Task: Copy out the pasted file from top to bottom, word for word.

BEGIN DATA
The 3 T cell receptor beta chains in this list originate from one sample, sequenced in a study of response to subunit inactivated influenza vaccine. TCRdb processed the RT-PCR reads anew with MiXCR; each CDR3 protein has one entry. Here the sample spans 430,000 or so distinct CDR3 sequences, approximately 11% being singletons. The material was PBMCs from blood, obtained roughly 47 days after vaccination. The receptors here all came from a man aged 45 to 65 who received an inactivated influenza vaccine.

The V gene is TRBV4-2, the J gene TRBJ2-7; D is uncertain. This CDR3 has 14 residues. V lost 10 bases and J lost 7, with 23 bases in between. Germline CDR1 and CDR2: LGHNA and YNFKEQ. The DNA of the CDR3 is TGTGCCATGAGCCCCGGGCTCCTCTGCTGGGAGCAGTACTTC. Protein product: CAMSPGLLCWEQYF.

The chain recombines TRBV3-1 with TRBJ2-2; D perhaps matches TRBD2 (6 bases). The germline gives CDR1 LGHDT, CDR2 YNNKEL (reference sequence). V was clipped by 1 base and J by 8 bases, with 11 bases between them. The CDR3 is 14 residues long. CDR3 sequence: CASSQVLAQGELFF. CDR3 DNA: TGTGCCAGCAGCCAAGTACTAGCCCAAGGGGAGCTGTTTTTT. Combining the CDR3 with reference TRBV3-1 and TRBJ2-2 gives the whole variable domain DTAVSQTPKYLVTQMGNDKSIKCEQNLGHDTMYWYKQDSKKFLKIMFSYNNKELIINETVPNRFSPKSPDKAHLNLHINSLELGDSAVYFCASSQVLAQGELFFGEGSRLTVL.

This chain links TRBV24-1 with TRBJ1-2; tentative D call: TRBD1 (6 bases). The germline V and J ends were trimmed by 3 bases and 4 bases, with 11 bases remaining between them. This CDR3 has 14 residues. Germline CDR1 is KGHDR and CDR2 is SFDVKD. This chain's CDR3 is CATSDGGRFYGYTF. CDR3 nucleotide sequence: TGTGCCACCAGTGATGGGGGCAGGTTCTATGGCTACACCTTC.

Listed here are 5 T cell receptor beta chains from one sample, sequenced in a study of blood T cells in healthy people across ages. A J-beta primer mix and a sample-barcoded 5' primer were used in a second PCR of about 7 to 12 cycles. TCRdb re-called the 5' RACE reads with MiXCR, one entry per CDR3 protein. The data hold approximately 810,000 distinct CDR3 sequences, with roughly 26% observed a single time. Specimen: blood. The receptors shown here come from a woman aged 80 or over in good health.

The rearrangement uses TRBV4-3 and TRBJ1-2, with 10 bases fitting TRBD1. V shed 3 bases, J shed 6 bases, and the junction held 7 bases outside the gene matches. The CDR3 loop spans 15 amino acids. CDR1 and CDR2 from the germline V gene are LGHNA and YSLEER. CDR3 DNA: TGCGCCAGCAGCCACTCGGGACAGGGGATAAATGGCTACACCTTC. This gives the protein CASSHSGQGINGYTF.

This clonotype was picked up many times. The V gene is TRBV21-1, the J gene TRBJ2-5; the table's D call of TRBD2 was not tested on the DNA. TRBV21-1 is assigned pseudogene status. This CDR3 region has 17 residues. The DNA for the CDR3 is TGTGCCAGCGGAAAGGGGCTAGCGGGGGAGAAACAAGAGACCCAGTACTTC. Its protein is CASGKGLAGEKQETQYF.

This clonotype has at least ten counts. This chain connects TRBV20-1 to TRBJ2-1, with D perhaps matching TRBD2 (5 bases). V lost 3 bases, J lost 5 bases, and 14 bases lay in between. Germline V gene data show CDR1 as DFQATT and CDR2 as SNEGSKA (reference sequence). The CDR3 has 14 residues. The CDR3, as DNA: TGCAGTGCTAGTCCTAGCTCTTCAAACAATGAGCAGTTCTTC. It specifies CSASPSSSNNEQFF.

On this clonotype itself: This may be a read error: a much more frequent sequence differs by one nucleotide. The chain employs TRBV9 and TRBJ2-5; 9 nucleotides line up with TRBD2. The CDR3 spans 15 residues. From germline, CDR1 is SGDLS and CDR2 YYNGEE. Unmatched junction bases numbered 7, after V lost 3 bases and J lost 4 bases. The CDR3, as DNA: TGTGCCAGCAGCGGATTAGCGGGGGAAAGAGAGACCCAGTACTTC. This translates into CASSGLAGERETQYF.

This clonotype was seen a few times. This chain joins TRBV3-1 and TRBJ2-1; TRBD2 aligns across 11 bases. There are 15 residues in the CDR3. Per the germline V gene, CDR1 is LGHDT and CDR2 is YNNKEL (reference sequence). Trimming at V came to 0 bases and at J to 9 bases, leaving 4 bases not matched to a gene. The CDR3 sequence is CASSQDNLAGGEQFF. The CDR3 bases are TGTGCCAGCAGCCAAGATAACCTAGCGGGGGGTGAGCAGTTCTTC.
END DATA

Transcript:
The 3 T cell receptor beta chains in this list originate from one sample, sequenced in a study of response to subunit inactivated influenza vaccine. TCRdb processed the RT-PCR reads anew with MiXCR; each CDR3 protein has one entry. Here the sample spans 430,000 or so distinct CDR3 sequences, approximately 11% being singletons. The material was PBMCs from blood, obtained roughly 47 days after vaccination. The receptors here all came from a man aged 45 to 65 who received an inactivated influenza vaccine.

The V gene is TRBV4-2, the J gene TRBJ2-7; D is uncertain. This CDR3 has 14 residues. V lost 10 bases and J lost 7, with 23 bases in between. Germline CDR1 and CDR2: LGHNA and YNFKEQ. The DNA of the CDR3 is TGTGCCATGAGCCCCGGGCTCCTCTGCTGGGAGCAGTACTTC. Protein product: CAMSPGLLCWEQYF.

The chain recombines TRBV3-1 with TRBJ2-2; D perhaps matches TRBD2 (6 bases). The germline gives CDR1 LGHDT, CDR2 YNNKEL (reference sequence). V was clipped by 1 base and J by 8 bases, with 11 bases between them. The CDR3 is 14 residues long. CDR3 sequence: CASSQVLAQGELFF. CDR3 DNA: TGTGCCAGCAGCCAAGTACTAGCCCAAGGGGAGCTGTTTTTT. Combining the CDR3 with reference TRBV3-1 and TRBJ2-2 gives the whole variable domain DTAVSQTPKYLVTQMGNDKSIKCEQNLGHDTMYWYKQDSKKFLKIMFSYNNKELIINETVPNRFSPKSPDKAHLNLHINSLELGDSAVYFCASSQVLAQGELFFGEGSRLTVL.

This chain links TRBV24-1 with TRBJ1-2; tentative D call: TRBD1 (6 bases). The germline V and J ends were trimmed by 3 bases and 4 bases, with 11 bases remaining between them. This CDR3 has 14 residues. Germline CDR1 is KGHDR and CDR2 is SFDVKD. This chain's CDR3 is CATSDGGRFYGYTF. CDR3 nucleotide sequence: TGTGCCACCAGTGATGGGGGCAGGTTCTATGGCTACACCTTC.

Listed here are 5 T cell receptor beta chains from one sample, sequenced in a study of blood T cells in healthy people across ages. A J-beta primer mix and a sample-barcoded 5' primer were used in a second PCR of about 7 to 12 cycles. TCRdb re-called the 5' RACE reads with MiXCR, one entry per CDR3 protein. The data hold approximately 810,000 distinct CDR3 sequences, with roughly 26% observed a single time. Specimen: blood. The receptors shown here come from a woman aged 80 or over in good health.

The rearrangement uses TRBV4-3 and TRBJ1-2, with 10 bases fitting TRBD1. V shed 3 bases, J shed 6 bases, and the junction held 7 bases outside the gene matches. The CDR3 loop spans 15 amino acids. CDR1 and CDR2 from the germline V gene are LGHNA and YSLEER. CDR3 DNA: TGCGCCAGCAGCCACTCGGGACAGGGGATAAATGGCTACACCTTC. This gives the protein CASSHSGQGINGYTF.

This clonotype was picked up many times. The V gene is TRBV21-1, the J gene TRBJ2-5; the table's D call of TRBD2 was not tested on the DNA. TRBV21-1 is assigned pseudogene status. This CDR3 region has 17 residues. The DNA for the CDR3 is TGTGCCAGCGGAAAGGGGCTAGCGGGGGAGAAACAAGAGACCCAGTACTTC. Its protein is CASGKGLAGEKQETQYF.

This clonotype has at least ten counts. This chain connects TRBV20-1 to TRBJ2-1, with D perhaps matching TRBD2 (5 bases). V lost 3 bases, J lost 5 bases, and 14 bases lay in between. Germline V gene data show CDR1 as DFQATT and CDR2 as SNEGSKA (reference sequence). The CDR3 has 14 residues. The CDR3, as DNA: TGCAGTGCTAGTCCTAGCTCTTCAAACAATGAGCAGTTCTTC. It specifies CSASPSSSNNEQFF.

On this clonotype itself: This may be a read error: a much more frequent sequence differs by one nucleotide. The chain employs TRBV9 and TRBJ2-5; 9 nucleotides line up with TRBD2. The CDR3 spans 15 residues. From germline, CDR1 is SGDLS and CDR2 YYNGEE. Unmatched junction bases numbered 7, after V lost 3 bases and J lost 4 bases. The CDR3, as DNA: TGTGCCAGCAGCGGATTAGCGGGGGAAAGAGAGACCCAGTACTTC. This translates into CASSGLAGERETQYF.

This clonotype was seen a few times. This chain joins TRBV3-1 and TRBJ2-1; TRBD2 aligns across 11 bases. There are 15 residues in the CDR3. Per the germline V gene, CDR1 is LGHDT and CDR2 is YNNKEL (reference sequence). Trimming at V came to 0 bases and at J to 9 bases, leaving 4 bases not matched to a gene. The CDR3 sequence is CASSQDNLAGGEQFF. The CDR3 bases are TGTGCCAGCAGCCAAGATAACCTAGCGGGGGGTGAGCAGTTCTTC.